Episcopal Convention Sees Painstaking Work on Sexuality Issues
- Episcopal convention sees painstaking work on sexuality issues
Anglican Journal News
SOLANGE DE SANTIS, STAFF WRITER
June 17, 2006 - Columbus, Ohio
Issues concerning homosexuality will not be resolved at the Episcopal
Church's General Convention before the election of a new presiding
bishop, or national leader, on June 18, since members of a special
committee wrestling with the issues have not yet agreed on the
wording of key resolutions.
Church leaders had said earlier that they hoped to have the
controversial issues decided before the election.
In a special 90-minute session on June 17, the committee passed two
resolutions on the issues, sending them to the full convention, but
two more key resolutions are still in the domain of the committee.
The public deliberation session provided a window into the
painstaking work being done by the 18-member panel, which is
scheduling extra early-morning, midday and evening meetings.
Of the two resolutions that were approved, the first concerned the
language of "an expression of regret" that the American church's
consecration of a gay bishop and acceptance of blessing ceremonies
for gay couples caused pain to other Anglican churches in the world
where homosexuality is not readily accepted.
Members wrangled over whether the resolution should express regret
for not having "adequately explained" the moves, then wondered
whether that wording expressed a sense of American arrogance. "It
could be misinterpreted as being heavy handed," said committee member
Rev. Ian Douglas of Massachusetts.
Other members suggested saying that the U.S. church "had not entered
into a mutual discernment process" with the rest of the worldwide
Anglican Communion and others said the wording should perhaps read
"not sought the collective wisdom" of the communion.
The committee chair, Bishop Dorsey Henderson of the diocese of Upper
South Carolina, urged his colleagues to move things along. "I'm
terrified we will get jammed up on the last day," he said. The
triennial governing convention runs from June 13 to June 21.
The second resolution asks the convention to endorse a plan for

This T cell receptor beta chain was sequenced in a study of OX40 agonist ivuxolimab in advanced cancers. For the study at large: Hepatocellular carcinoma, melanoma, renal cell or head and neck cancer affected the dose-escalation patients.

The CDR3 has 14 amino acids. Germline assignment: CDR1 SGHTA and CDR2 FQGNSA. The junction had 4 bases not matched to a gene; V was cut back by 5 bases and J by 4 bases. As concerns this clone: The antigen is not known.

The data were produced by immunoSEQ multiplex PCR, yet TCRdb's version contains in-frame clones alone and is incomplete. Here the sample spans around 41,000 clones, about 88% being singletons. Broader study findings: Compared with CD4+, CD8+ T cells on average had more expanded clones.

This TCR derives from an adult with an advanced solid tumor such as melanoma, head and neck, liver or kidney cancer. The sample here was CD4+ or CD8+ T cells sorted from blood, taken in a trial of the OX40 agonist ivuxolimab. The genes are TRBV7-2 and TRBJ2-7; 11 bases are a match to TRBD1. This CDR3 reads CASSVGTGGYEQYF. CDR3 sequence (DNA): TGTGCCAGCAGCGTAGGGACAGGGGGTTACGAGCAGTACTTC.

"designated Episcopal oversight" developed by the church's bishops in
2004 that would allow bishops to cross diocesan boundaries to
minister to congregations that disagree with their diocesan bishops.
The situation has arisen generally where a bishop has liberal views
on homosexuality and clashes with conservative congregations, some of
whom have joined breakaway groups or sought the leadership of a
bishop from outside the country. Ten of the church's 110 dioceses
have formed a dissenting group, the Anglican Communion Network. An
organization called the American Anglican Council (AAC), based in
Atlanta, acts as a sounding board and source of advice for
congregations wanting to break away from the national church.
The committee added wording to the resolution that asked the
convention to "urge continued maintenance of historic diocesan
boundaries, the authority of the diocesan bishop and respect for the
historical relationships of the separate and autonomous provinces of
the Anglican Communion."
Many Episcopalians have expressed resentment at pressure by other
Anglican churches since each church in the worldwide communion is
self-governing and not subject to a central authority such as the
Roman Catholic pope.
Bishop Robert O'Neill of Colorado noted that the committee needed to
get the resolutions "into the system" because they could undergo
further revisions in either of the convention's two legislative
bodies, the house of bishops and the house of deputies (laity and
Both were approved and the panel scheduled an early-morning meeting
for June 18 to deal with resolutions that would address the fallout
from the consecration of the openly-gay Bishop Gene Robinson and from
a 2003 decision recognizing that gay blessing ceremonies occur in
In a brief interview outside the committee room, Rev. Susan Russell,
president of Integrity, a support group for gay Anglicans, said the
lengthy deliberations show that "these are people of deep faith and
commitment to the Anglican Communion, with wide differences. They are
giving their best effort."
Conservatives, however, say they do not believe the committee, or the
convention, will give them what they want ï¿½ a ban on any further
election of gay candidates to the episcopate, an strong expression of
repentance for the 2003 actions and a ban on same-sex blessing
ceremonies. Those moves are called for in an international Anglican
statement called the Windsor Report.
"If their resolutions are worded in Windsor words and convey the
content Windsor is looking for, it would be unacceptable to the house
of deputies and the house of bishops," said Canon David Anderson,
president of AAC. "If they pass what is acceptable to them, it will
not be acceptable to the primates (national archbishops)."
As to whether the unresolved nature of several of the issues will
affect the election of the presiding bishop, Rev. Sandye Wilson said
she thought "people put too much stock in how it's going to affect
the outcome of the election." Conservatives have already said that
none of the seven candidates are acceptable to them.